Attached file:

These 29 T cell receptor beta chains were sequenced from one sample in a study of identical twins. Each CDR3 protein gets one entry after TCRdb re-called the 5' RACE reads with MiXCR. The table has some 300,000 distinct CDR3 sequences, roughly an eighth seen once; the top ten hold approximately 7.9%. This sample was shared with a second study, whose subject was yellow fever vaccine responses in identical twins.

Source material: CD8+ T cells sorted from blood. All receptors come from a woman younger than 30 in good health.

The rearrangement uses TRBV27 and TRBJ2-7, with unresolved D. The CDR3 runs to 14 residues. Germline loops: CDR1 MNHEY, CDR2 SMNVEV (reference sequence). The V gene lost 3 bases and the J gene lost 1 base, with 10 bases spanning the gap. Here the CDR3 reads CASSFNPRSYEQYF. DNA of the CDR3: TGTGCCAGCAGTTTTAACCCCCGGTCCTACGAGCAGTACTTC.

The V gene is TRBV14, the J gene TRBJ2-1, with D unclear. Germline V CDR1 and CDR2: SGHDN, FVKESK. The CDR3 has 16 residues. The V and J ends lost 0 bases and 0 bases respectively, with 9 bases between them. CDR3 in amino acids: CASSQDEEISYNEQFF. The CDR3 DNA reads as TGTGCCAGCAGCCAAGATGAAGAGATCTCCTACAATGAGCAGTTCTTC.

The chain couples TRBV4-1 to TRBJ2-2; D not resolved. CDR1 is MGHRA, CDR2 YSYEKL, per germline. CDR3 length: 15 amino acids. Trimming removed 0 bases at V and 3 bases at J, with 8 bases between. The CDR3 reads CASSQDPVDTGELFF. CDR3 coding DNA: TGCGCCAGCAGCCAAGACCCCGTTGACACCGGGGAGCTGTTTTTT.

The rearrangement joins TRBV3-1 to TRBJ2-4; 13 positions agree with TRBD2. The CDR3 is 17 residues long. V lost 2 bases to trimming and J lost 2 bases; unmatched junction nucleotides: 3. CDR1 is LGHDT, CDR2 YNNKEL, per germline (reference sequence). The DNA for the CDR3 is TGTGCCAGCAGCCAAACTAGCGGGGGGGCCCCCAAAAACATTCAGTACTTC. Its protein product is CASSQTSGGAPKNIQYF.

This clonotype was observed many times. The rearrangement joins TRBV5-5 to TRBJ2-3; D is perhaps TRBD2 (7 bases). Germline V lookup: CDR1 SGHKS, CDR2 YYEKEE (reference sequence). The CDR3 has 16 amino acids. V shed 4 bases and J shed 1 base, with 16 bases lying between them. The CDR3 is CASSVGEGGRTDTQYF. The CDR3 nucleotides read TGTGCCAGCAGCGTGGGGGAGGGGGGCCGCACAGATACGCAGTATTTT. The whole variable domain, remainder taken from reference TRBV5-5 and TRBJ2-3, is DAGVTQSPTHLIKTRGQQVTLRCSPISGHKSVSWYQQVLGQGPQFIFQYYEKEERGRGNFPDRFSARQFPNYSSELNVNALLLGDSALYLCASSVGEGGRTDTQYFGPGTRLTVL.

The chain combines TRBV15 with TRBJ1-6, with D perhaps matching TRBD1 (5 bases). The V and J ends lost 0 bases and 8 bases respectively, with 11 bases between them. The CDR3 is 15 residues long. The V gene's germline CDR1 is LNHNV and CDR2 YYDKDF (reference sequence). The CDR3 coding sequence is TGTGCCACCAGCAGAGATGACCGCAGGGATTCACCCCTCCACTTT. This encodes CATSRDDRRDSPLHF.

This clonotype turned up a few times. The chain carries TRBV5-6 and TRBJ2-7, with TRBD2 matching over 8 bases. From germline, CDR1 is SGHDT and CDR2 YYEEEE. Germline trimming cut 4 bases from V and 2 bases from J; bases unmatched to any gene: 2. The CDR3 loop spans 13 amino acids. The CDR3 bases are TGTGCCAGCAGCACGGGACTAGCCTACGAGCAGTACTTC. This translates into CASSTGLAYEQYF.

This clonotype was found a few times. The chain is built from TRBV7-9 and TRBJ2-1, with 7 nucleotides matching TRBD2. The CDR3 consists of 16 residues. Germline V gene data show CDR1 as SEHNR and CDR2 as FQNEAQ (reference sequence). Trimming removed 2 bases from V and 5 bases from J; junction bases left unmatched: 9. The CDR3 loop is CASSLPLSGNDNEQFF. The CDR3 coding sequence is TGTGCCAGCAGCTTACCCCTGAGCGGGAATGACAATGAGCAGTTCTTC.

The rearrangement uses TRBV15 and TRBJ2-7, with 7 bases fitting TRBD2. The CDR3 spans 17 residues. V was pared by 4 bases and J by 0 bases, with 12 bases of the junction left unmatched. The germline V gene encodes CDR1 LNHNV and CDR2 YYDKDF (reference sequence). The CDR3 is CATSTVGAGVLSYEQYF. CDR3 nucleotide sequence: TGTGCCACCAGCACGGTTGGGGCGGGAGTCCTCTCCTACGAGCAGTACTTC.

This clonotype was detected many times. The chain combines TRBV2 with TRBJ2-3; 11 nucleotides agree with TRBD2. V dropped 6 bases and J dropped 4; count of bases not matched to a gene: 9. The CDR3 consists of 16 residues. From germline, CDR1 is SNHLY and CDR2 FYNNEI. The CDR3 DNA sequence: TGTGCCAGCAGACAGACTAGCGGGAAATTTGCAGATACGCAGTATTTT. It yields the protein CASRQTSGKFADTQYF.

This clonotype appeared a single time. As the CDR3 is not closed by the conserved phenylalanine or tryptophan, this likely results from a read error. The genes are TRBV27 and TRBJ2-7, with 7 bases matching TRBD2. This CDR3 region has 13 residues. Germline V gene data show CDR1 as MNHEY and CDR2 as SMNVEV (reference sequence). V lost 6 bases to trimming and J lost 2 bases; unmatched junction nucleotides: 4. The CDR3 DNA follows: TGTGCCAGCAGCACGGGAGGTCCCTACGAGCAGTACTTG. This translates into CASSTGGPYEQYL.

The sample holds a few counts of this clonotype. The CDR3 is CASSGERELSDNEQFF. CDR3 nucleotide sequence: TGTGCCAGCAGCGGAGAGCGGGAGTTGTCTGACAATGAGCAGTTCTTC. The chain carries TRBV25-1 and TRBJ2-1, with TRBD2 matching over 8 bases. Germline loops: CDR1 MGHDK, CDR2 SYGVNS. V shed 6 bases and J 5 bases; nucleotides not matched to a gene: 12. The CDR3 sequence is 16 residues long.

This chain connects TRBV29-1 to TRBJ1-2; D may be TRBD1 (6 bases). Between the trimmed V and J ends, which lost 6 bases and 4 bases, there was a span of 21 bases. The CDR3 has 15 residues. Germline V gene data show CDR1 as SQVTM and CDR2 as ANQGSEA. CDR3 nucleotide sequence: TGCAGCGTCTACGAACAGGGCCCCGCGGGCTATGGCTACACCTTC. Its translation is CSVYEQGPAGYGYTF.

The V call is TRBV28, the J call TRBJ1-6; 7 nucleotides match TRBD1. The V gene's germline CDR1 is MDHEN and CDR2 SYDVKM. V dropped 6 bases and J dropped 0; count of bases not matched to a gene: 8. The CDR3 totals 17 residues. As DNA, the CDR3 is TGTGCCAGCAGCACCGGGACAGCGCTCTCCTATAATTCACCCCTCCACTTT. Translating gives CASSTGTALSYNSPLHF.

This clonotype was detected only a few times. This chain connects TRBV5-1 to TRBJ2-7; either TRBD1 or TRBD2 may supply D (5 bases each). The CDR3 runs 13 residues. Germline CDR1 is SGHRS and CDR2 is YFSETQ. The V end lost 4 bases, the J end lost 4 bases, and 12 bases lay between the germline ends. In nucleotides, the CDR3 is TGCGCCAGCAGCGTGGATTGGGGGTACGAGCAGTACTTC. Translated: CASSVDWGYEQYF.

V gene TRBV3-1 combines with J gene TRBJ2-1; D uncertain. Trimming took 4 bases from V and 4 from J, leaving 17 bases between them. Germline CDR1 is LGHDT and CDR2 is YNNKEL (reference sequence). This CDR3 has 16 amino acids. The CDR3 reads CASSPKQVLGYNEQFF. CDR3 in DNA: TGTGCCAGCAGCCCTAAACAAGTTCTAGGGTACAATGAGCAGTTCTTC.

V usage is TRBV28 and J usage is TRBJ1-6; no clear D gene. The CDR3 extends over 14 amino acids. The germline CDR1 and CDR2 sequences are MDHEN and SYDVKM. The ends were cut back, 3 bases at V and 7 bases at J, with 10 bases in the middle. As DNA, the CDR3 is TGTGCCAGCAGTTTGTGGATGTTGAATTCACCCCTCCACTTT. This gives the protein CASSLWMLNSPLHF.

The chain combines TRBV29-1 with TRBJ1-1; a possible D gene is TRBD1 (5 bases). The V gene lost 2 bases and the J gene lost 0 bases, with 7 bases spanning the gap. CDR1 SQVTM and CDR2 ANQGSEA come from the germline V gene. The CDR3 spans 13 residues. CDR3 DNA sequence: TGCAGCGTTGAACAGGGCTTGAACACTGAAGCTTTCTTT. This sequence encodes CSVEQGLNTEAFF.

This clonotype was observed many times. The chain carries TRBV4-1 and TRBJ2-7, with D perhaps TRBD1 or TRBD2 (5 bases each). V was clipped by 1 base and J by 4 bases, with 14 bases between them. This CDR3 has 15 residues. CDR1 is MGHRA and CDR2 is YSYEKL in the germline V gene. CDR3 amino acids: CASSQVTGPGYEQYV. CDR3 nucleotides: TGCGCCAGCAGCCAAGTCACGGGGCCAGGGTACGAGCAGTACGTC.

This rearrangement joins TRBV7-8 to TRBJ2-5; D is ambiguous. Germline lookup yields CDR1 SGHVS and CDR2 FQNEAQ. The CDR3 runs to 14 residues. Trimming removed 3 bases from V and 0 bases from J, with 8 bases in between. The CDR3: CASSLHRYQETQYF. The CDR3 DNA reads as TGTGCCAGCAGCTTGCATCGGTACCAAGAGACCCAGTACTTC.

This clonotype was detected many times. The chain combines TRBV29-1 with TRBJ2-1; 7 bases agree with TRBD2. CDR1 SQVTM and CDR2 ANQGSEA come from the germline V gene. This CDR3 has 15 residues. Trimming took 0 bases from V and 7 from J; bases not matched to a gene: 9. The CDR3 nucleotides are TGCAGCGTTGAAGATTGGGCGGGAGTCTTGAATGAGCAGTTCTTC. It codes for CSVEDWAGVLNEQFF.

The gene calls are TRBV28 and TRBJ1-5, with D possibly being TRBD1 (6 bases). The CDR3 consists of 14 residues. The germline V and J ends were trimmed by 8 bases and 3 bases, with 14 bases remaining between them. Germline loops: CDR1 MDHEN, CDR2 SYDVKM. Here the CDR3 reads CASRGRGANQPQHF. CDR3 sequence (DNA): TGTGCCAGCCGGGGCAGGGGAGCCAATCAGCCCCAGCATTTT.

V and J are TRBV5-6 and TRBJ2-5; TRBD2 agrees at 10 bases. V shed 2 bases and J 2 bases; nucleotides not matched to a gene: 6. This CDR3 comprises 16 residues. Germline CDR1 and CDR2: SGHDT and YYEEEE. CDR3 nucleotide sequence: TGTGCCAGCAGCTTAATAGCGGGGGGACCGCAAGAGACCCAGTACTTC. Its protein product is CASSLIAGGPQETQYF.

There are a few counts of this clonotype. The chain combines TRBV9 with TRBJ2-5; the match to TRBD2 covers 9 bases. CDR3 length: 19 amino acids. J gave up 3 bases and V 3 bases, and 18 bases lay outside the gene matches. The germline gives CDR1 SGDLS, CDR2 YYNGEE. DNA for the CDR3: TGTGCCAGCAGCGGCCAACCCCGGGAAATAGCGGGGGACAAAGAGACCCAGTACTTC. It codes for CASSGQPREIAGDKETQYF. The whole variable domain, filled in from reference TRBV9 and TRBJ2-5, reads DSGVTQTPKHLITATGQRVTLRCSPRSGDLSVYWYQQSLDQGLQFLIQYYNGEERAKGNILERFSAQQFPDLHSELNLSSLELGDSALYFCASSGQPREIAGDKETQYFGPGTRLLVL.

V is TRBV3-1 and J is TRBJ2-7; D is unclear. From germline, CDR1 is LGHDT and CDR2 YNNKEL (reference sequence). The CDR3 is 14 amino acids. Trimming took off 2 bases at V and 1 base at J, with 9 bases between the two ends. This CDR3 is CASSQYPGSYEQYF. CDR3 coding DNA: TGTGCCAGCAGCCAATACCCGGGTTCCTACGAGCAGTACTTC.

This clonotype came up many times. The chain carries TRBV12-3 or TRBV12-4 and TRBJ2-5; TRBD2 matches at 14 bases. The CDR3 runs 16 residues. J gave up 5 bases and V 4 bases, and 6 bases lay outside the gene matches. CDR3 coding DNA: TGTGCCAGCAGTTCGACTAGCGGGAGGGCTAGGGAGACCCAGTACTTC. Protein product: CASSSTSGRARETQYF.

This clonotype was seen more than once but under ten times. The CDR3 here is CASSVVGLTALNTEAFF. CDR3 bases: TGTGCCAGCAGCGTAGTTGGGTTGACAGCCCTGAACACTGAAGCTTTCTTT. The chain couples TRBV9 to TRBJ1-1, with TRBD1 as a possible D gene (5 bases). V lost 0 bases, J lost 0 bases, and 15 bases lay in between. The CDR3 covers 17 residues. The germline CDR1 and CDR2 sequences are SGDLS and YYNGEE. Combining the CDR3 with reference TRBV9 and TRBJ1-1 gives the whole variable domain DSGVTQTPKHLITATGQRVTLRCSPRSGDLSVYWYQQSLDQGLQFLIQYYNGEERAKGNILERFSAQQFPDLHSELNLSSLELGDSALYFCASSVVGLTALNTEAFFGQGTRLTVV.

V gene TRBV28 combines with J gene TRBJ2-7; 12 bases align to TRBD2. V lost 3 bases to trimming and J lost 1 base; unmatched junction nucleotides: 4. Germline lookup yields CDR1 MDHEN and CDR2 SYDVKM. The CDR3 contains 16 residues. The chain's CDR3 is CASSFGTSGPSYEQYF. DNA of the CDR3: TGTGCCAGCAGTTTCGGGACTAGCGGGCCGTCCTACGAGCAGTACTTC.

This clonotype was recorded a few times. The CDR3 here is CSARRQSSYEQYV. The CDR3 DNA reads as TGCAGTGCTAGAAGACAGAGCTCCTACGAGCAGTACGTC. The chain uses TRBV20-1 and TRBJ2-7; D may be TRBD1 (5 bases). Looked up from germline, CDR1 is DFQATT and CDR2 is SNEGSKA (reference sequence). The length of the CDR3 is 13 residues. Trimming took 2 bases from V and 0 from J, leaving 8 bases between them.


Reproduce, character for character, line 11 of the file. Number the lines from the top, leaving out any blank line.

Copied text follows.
The rearrangement uses TRBV15 and TRBJ2-7, with 7 bases fitting TRBD2. The CDR3 spans 17 residues. V was pared by 4 bases and J by 0 bases, with 12 bases of the junction left unmatched. The germline V gene encodes CDR1 LNHNV and CDR2 YYDKDF (reference sequence). The CDR3 is CATSTVGAGVLSYEQYF. CDR3 nucleotide sequence: TGTGCCACCAGCACGGTTGGGGCGGGAGTCCTCTCCTACGAGCAGTACTTC.